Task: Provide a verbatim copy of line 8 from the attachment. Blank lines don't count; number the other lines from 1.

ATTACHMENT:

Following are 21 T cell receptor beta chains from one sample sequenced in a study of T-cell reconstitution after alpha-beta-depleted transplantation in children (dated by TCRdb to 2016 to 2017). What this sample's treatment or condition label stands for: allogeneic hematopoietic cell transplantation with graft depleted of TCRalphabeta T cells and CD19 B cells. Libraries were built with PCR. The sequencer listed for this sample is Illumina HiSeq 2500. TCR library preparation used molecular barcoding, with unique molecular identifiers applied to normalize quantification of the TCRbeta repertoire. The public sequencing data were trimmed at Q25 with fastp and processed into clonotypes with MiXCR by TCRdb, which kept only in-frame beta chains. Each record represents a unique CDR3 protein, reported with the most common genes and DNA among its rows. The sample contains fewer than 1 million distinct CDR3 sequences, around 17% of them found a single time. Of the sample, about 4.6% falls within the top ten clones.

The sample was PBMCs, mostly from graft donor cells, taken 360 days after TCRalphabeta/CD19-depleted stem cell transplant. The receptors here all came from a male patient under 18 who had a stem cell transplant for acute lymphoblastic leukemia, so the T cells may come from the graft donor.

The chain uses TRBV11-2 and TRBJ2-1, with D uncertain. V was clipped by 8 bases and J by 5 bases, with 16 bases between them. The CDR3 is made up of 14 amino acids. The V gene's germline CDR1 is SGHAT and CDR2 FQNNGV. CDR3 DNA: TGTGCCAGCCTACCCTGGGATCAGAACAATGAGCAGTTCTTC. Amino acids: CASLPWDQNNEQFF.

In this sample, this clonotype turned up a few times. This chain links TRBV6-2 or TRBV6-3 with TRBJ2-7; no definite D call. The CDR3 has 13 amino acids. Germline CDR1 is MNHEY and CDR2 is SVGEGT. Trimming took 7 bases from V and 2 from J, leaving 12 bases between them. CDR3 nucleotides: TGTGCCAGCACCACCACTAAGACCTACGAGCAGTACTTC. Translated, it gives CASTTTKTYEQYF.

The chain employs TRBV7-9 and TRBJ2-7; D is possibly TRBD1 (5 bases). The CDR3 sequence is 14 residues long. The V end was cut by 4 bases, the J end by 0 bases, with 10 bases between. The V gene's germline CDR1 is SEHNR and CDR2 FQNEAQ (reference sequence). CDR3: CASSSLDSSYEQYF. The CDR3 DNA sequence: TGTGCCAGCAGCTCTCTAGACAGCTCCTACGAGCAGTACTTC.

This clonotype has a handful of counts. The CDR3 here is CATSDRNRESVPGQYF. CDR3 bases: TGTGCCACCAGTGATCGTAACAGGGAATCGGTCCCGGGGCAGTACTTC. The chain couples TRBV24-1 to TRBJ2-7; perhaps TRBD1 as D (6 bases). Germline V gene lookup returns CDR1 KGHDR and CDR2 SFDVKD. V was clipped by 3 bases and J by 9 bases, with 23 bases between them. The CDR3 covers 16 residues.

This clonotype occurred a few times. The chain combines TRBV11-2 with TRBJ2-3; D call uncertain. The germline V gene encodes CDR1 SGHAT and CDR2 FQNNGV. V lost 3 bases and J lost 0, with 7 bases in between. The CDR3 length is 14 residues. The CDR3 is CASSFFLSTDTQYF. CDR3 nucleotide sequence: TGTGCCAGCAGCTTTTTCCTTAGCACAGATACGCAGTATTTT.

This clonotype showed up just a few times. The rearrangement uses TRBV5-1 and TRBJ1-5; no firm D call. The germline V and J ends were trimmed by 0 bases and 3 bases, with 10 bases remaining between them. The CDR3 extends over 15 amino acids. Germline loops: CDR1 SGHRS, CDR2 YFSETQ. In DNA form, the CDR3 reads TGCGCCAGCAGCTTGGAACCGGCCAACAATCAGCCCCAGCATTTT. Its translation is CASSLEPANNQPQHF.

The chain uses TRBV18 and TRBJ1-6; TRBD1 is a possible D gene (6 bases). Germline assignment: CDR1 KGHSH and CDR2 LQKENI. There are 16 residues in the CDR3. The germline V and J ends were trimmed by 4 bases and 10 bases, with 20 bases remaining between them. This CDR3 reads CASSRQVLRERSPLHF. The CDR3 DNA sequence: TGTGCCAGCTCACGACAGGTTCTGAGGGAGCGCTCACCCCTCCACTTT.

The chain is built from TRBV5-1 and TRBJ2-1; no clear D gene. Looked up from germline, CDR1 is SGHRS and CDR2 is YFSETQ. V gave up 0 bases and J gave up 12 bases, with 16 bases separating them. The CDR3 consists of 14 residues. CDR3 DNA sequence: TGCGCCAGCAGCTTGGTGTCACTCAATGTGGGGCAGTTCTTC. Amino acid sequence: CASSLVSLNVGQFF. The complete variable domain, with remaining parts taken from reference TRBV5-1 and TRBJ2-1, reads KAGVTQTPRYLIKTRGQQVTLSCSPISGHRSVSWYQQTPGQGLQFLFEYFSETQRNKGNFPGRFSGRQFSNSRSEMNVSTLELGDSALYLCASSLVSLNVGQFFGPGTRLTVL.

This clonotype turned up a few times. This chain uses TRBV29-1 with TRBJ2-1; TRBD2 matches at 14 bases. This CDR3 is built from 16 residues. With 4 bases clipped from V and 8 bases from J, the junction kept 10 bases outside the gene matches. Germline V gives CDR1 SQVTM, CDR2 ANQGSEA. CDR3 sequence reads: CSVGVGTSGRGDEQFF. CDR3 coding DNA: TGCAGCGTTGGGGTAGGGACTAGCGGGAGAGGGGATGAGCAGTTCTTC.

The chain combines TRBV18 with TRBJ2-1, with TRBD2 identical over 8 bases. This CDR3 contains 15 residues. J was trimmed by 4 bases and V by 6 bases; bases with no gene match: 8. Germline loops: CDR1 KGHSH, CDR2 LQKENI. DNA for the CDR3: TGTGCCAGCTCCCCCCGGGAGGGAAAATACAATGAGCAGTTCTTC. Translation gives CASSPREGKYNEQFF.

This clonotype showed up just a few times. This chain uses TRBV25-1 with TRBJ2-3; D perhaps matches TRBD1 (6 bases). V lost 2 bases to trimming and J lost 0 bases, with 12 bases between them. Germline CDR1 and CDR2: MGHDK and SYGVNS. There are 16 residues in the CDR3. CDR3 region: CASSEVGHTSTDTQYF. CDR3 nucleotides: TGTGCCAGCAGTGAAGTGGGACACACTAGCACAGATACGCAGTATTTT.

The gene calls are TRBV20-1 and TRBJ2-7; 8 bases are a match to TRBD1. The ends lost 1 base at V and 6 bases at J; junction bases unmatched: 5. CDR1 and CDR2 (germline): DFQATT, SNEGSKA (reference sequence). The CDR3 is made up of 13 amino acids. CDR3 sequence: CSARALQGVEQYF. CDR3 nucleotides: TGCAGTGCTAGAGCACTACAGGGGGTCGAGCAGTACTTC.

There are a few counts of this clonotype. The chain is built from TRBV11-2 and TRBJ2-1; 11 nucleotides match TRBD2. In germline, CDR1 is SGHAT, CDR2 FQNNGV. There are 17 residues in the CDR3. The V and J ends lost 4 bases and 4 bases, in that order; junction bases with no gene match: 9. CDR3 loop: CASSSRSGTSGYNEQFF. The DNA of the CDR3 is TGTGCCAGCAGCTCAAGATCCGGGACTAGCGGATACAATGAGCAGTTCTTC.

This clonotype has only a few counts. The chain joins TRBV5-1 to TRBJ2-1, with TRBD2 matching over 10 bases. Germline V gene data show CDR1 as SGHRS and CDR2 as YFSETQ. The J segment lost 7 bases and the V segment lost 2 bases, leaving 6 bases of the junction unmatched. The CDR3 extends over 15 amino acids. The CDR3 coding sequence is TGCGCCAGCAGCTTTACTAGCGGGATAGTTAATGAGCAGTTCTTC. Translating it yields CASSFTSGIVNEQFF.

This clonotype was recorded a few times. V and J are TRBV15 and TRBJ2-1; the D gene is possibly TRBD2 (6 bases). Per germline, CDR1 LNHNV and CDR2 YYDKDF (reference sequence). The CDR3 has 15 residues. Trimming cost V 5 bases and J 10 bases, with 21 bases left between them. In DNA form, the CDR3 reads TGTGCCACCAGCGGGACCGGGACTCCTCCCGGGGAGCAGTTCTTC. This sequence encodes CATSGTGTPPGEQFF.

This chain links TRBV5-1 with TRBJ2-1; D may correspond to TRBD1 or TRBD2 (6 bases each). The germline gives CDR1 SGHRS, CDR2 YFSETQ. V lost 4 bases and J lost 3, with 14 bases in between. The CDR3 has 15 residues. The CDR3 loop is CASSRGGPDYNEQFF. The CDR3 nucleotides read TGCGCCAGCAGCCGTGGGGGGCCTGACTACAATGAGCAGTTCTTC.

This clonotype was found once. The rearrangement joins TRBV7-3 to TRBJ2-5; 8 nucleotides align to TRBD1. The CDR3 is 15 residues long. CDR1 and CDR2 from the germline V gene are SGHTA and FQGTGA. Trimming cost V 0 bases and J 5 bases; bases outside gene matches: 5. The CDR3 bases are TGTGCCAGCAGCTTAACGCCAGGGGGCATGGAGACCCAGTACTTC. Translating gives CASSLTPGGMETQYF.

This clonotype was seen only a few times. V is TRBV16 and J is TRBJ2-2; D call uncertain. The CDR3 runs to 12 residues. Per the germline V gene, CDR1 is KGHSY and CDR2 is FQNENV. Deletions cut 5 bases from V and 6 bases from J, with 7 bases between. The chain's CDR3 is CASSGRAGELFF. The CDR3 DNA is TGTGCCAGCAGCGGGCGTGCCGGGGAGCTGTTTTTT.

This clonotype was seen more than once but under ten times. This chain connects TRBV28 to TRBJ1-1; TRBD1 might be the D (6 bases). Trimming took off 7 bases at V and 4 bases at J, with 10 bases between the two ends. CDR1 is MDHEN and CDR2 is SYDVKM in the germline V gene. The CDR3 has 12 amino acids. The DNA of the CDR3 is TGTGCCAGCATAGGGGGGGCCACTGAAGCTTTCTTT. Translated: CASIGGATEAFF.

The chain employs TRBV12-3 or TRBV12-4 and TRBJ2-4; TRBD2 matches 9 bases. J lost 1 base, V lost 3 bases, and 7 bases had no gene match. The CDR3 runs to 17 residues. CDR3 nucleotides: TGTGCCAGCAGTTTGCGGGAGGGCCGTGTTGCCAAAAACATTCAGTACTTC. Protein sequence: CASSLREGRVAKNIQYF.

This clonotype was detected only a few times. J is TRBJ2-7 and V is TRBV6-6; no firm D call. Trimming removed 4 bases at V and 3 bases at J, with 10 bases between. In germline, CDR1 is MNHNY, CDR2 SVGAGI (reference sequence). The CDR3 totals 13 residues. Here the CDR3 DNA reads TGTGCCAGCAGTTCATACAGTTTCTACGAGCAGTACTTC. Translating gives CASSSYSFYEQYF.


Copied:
This clonotype showed up just a few times. The rearrangement uses TRBV5-1 and TRBJ1-5; no firm D call. The germline V and J ends were trimmed by 0 bases and 3 bases, with 10 bases remaining between them. The CDR3 extends over 15 amino acids. Germline loops: CDR1 SGHRS, CDR2 YFSETQ. In DNA form, the CDR3 reads TGCGCCAGCAGCTTGGAACCGGCCAACAATCAGCCCCAGCATTTT. Its translation is CASSLEPANNQPQHF.